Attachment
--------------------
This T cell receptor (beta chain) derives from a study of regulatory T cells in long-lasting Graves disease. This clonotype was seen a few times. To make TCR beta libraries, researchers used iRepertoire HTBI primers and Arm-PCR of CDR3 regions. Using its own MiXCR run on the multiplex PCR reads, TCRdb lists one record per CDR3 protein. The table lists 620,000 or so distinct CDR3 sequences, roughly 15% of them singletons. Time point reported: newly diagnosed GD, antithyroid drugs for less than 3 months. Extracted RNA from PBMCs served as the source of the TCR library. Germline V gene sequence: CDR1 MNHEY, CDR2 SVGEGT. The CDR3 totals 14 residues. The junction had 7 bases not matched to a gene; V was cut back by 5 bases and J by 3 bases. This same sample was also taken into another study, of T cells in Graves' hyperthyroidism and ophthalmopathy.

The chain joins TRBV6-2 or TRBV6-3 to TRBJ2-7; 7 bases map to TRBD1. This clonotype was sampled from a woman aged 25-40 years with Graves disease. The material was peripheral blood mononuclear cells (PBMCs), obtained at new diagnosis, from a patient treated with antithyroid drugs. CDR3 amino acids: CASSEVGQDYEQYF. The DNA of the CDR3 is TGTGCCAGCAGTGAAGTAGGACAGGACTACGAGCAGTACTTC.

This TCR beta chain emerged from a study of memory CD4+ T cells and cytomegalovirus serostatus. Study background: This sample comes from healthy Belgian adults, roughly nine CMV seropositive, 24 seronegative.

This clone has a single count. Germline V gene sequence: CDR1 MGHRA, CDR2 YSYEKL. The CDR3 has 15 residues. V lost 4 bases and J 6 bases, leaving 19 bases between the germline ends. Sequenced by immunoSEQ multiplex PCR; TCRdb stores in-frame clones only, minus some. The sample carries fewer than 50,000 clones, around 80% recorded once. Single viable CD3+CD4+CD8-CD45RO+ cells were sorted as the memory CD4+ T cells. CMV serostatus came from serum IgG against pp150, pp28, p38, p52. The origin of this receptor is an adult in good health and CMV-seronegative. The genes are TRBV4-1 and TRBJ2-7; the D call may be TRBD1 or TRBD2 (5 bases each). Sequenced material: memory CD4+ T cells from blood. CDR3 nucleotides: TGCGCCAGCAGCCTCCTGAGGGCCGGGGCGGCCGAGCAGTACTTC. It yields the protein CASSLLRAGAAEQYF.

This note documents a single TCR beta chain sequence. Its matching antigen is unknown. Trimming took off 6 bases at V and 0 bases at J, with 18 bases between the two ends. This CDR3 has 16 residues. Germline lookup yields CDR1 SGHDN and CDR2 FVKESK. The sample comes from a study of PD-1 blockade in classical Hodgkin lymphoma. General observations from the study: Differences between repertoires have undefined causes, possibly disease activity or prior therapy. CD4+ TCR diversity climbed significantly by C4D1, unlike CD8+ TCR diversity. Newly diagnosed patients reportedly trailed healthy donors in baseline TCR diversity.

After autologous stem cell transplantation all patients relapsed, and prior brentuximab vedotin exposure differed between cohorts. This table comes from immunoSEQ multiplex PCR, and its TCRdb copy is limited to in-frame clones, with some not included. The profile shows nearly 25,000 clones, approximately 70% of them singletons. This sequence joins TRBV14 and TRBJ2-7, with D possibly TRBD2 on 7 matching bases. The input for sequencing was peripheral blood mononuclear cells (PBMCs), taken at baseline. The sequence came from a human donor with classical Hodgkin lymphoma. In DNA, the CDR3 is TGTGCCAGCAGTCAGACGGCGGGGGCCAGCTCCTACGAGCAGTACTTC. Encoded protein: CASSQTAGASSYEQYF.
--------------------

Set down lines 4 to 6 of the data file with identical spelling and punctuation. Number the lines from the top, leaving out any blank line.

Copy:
This clone has a single count. Germline V gene sequence: CDR1 MGHRA, CDR2 YSYEKL. The CDR3 has 15 residues. V lost 4 bases and J 6 bases, leaving 19 bases between the germline ends. Sequenced by immunoSEQ multiplex PCR; TCRdb stores in-frame clones only, minus some. The sample carries fewer than 50,000 clones, around 80% recorded once. Single viable CD3+CD4+CD8-CD45RO+ cells were sorted as the memory CD4+ T cells. CMV serostatus came from serum IgG against pp150, pp28, p38, p52. The origin of this receptor is an adult in good health and CMV-seronegative. The genes are TRBV4-1 and TRBJ2-7; the D call may be TRBD1 or TRBD2 (5 bases each). Sequenced material: memory CD4+ T cells from blood. CDR3 nucleotides: TGCGCCAGCAGCCTCCTGAGGGCCGGGGCGGCCGAGCAGTACTTC. It yields the protein CASSLLRAGAAEQYF.

This note documents a single TCR beta chain sequence. Its matching antigen is unknown. Trimming took off 6 bases at V and 0 bases at J, with 18 bases between the two ends. This CDR3 has 16 residues. Germline lookup yields CDR1 SGHDN and CDR2 FVKESK. The sample comes from a study of PD-1 blockade in classical Hodgkin lymphoma. General observations from the study: Differences between repertoires have undefined causes, possibly disease activity or prior therapy. CD4+ TCR diversity climbed significantly by C4D1, unlike CD8+ TCR diversity. Newly diagnosed patients reportedly trailed healthy donors in baseline TCR diversity.

After autologous stem cell transplantation all patients relapsed, and prior brentuximab vedotin exposure differed between cohorts. This table comes from immunoSEQ multiplex PCR, and its TCRdb copy is limited to in-frame clones, with some not included. The profile shows nearly 25,000 clones, approximately 70% of them singletons. This sequence joins TRBV14 and TRBJ2-7, with D possibly TRBD2 on 7 matching bases. The input for sequencing was peripheral blood mononuclear cells (PBMCs), taken at baseline. The sequence came from a human donor with classical Hodgkin lymphoma. In DNA, the CDR3 is TGTGCCAGCAGTCAGACGGCGGGGGCCAGCTCCTACGAGCAGTACTTC. Encoded protein: CASSQTAGASSYEQYF.